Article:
Tag-Archive for ◊ Mechanical Engineering ◊

Author:
• Sunday, February 01st, 2009

Kunal Basu was born in Calcutta, India in 1956 to middle class communist parents, a publisher father, Sunil Kumar, and an author and actress mother, Chabi Basu. He studied in South Point High School in Calcutta and graduated in 1978 in Mechanical Engineering from Jadavpur University in India.

With his doctorate in hand, he taught at McGill University in Montreal in Canada from 1986 to 1999 and since 1999 he has been a professor of marketing and management studies at Oxford University in England. He was married in 1982 , has a daughter, and still lives in England.

Kunal Basu’s three acclaimed novels are: The Opium Clerk published in 2001, The Miniaturist published in 2003, and Racist published in 2006.

His most recent book, The Japanese Wife published in 2008, is a collection of short stories.

Kunal Basu, through his historical, enthralling fiction and minutely described tale, The Miniaturist, carries his readers into the exotic world of 16th century India at the time of the Mughal emperor Akbar the Great, who reigned from 1460 to 1535, and the prodigy painter Bihzad.

It’s a sumptuous tale, similar to the One Thousand and One Nights, full of harems, eunuchs, slaves, servants, luxurious palaces, kings, courtiers, love, jealousies and intrigues.

In The Miniaturist, like My Name is Red by Orhan Pamuk, the reader is transported to the same era, its artistic ground and its culture, which was no doubt one of the most advanced world wide for centuries, since it yielded the most sumptuous miniature paintings in the history of art.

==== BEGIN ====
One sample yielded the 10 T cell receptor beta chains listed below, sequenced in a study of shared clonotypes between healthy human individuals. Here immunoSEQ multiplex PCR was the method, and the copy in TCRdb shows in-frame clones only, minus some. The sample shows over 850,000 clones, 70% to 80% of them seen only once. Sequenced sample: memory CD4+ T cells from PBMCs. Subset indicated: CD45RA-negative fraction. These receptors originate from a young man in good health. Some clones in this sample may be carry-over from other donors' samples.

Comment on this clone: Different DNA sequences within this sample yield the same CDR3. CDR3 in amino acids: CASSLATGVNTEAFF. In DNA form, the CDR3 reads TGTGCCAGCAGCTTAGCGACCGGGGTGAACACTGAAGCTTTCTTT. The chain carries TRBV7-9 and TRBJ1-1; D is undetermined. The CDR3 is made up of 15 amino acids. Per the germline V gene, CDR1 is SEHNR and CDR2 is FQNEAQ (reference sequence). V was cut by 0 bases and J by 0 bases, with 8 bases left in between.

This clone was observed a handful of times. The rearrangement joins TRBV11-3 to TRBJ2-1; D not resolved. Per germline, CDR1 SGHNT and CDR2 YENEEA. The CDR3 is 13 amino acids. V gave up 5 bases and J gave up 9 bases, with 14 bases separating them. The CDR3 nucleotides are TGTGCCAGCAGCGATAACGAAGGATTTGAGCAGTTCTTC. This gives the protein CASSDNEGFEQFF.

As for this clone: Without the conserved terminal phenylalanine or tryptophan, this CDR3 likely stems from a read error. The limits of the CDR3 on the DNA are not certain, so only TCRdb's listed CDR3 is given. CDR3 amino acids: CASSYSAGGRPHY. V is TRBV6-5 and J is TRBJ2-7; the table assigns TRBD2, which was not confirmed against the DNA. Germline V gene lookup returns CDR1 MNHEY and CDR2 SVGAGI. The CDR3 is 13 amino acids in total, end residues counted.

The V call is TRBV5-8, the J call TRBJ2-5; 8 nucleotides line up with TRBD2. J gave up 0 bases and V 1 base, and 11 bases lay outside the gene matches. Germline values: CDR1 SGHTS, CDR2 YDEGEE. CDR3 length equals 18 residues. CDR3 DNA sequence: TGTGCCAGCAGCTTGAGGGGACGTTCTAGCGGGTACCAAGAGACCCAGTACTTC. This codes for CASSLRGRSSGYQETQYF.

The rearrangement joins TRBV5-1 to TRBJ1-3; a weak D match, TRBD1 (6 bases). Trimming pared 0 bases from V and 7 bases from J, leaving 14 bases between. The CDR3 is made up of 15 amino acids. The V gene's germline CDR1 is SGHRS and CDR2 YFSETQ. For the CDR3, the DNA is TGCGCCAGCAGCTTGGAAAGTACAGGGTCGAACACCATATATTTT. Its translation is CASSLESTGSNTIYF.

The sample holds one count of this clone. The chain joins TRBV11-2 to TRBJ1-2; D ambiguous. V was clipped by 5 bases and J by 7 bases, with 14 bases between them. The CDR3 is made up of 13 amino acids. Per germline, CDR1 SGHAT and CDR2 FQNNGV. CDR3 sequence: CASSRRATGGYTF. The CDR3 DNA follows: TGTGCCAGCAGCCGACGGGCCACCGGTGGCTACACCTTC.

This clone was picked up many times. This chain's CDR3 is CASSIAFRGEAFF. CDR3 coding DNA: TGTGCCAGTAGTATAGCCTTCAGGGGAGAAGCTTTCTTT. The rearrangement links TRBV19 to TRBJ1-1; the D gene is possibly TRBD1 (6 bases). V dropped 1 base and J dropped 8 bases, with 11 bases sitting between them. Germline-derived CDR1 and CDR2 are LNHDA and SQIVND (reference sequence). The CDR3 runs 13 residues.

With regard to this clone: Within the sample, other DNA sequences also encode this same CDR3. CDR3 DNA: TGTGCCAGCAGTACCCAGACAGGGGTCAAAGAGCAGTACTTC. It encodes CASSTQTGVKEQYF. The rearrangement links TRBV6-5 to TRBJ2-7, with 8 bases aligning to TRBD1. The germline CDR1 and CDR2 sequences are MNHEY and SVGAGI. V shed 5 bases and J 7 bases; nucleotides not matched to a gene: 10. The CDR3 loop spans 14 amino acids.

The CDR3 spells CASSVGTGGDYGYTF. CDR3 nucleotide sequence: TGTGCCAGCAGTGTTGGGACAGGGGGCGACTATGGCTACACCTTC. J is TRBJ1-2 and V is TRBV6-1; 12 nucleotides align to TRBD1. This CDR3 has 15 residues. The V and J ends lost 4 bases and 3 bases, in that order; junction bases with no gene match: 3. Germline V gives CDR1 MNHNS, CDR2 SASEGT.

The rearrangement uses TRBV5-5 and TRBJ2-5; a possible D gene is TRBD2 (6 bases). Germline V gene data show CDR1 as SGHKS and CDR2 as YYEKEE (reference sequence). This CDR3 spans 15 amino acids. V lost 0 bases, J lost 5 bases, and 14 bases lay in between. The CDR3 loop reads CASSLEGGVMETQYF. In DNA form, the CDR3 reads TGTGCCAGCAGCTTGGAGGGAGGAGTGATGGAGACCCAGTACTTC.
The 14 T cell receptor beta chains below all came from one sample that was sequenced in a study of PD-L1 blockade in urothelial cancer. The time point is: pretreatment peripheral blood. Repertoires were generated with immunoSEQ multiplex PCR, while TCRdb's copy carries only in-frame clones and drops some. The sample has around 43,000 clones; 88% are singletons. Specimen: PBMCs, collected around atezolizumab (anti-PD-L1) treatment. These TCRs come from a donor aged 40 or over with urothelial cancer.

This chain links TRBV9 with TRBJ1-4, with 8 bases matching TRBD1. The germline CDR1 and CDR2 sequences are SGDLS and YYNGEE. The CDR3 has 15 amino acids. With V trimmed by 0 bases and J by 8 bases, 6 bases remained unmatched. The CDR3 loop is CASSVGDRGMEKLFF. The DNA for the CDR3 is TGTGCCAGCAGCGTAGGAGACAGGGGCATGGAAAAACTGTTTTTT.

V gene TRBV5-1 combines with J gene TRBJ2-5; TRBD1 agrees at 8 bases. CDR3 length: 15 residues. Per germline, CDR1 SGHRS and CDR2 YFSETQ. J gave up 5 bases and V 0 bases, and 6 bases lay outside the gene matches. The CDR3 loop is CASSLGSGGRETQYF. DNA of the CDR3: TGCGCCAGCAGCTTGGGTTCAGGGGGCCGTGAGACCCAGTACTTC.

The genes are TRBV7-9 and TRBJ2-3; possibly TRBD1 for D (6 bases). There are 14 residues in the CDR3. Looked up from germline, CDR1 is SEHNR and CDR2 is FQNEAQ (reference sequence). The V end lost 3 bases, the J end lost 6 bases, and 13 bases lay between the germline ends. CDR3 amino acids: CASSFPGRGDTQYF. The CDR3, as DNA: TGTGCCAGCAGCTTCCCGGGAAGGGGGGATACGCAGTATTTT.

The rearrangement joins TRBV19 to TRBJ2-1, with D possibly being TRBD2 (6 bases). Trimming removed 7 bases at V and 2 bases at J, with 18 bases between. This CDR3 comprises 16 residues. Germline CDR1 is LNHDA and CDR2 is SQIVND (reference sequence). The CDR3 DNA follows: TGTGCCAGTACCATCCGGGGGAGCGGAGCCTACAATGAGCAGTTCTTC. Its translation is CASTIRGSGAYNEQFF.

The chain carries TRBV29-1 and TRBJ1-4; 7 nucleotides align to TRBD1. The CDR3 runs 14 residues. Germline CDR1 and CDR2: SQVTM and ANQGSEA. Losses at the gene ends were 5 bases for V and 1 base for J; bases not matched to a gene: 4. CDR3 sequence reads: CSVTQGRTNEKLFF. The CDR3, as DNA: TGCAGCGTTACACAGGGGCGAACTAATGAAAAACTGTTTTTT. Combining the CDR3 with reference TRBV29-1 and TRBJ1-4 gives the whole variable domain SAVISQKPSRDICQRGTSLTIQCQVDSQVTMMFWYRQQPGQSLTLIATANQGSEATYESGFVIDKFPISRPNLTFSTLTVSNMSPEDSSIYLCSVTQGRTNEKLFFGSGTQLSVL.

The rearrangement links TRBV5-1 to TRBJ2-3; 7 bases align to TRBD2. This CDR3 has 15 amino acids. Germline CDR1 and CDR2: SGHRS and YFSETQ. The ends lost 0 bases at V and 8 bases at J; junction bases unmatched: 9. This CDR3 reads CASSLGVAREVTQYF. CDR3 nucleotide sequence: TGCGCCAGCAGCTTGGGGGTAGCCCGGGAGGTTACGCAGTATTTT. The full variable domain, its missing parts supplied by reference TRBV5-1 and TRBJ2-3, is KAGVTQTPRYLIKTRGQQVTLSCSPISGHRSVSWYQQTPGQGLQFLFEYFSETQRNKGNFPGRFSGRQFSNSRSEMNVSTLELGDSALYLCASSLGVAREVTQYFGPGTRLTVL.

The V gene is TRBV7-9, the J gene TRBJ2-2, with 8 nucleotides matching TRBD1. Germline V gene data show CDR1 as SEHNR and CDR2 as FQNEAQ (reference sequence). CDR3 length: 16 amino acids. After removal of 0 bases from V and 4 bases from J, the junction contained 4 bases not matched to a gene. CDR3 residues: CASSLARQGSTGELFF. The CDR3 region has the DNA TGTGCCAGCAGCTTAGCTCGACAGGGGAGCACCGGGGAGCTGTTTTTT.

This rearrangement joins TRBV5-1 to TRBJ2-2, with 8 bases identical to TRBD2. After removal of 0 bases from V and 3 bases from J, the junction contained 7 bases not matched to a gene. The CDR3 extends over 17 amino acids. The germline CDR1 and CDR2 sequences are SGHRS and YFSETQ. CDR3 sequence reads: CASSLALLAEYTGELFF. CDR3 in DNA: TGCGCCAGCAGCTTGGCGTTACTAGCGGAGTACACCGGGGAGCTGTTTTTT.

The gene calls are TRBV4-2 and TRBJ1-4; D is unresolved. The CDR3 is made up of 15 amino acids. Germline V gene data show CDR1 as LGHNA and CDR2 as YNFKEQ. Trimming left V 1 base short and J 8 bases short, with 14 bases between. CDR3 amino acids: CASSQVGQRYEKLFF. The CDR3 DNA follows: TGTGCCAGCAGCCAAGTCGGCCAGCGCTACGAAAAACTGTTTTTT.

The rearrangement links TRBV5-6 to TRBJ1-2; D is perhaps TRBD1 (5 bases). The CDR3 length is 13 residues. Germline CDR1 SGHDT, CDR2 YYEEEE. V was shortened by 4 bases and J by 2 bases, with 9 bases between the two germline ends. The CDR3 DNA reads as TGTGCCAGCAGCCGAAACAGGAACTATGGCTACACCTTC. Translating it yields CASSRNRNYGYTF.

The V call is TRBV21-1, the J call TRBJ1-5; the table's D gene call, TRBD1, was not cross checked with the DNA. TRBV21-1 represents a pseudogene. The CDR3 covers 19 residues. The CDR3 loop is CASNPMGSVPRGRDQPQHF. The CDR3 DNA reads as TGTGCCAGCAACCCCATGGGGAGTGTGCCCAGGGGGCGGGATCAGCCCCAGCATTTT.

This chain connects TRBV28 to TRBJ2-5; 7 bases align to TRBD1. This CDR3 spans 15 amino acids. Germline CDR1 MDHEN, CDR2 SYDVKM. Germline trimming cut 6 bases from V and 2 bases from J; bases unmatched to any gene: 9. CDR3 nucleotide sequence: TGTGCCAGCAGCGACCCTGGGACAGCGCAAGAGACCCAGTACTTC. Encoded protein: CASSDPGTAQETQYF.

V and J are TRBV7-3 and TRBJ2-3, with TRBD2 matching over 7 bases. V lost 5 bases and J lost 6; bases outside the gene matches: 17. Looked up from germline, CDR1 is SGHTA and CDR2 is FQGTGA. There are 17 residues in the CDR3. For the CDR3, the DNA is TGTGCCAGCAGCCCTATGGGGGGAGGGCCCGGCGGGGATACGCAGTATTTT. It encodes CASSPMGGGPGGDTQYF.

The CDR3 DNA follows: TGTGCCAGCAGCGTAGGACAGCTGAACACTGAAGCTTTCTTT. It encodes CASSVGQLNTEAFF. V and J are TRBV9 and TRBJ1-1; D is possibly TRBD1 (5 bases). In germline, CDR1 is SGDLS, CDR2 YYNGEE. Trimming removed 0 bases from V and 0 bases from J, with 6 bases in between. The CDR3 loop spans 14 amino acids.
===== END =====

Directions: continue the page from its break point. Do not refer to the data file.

The main figure in this vividly portrayed tale is Bihzad the Persian, the most gifted and talented artist of his time. The story follows Bihzad from his childhood to an advanced age. The Khwaja, Bihzad’s father, brought him up as a recluse. Deprived from any education or social life which could have a corrupting influence on his art, he had to remain pure. Unfortunately, Bihzad like all geniuses is tormented; he questions himself about the true value of art and of artists. He rebels by refusing to follow in his father’s footsteps and becomes a courtier and to be like other artists a copier, his renunciation of life is most moving. Bihzad believed that a true artist must set his creative spirit free.

He wanders aimlessly on a journey of self repudiation and in the midst of his suffering the voice of his wife Zohra, the daughter of the Hazari ruler, resonates in his ears: “Your gift is your curse. Your defect. It’ll make you suffer. Even if you wanted to escape, it wouldn’t spare you. It’ll cripple you, even if you flee, it will seek its revenge”.

He inflicts on himself blindness by tying his eyes firmly in order not to relapse and paint again before he could achieve the fundamental vision that he seeks. He leads a life of a beggar, suffering and enduring in order to purge himself in the hope of reaching the Nirvana and to be at peace with the world and within himself.

The liberation comes at the end when he meets the emperor Akbar on his deathbed. Now the penniless beggar, Bihzad the wanderer, seems to have reached his destination, at last. Akbar has forgiven him and called him not an artist but a saint, because “only a saint is truly blind, seeing none but the God inside him”. Now he can unfold his eyes and draw again for posterity his beloved Akbar dying, to fulfil his emperor’s request and “turn into an artist for the last time.”

Category: Book Reviews  | Tags: , , , , , , , , , , , , , , , , , , , , , , , , , , , , , , , , , , , , , , , , , , , , , , , , , , , , , , , , , , , , , , , , , , , , , , , , , , , , , , , , , , , , , , , , , , , , , , , , , , , , , , , , , , , , , , , , , , , , , , , , , , , , , , , , , , , , , , , ,  | Leave a Comment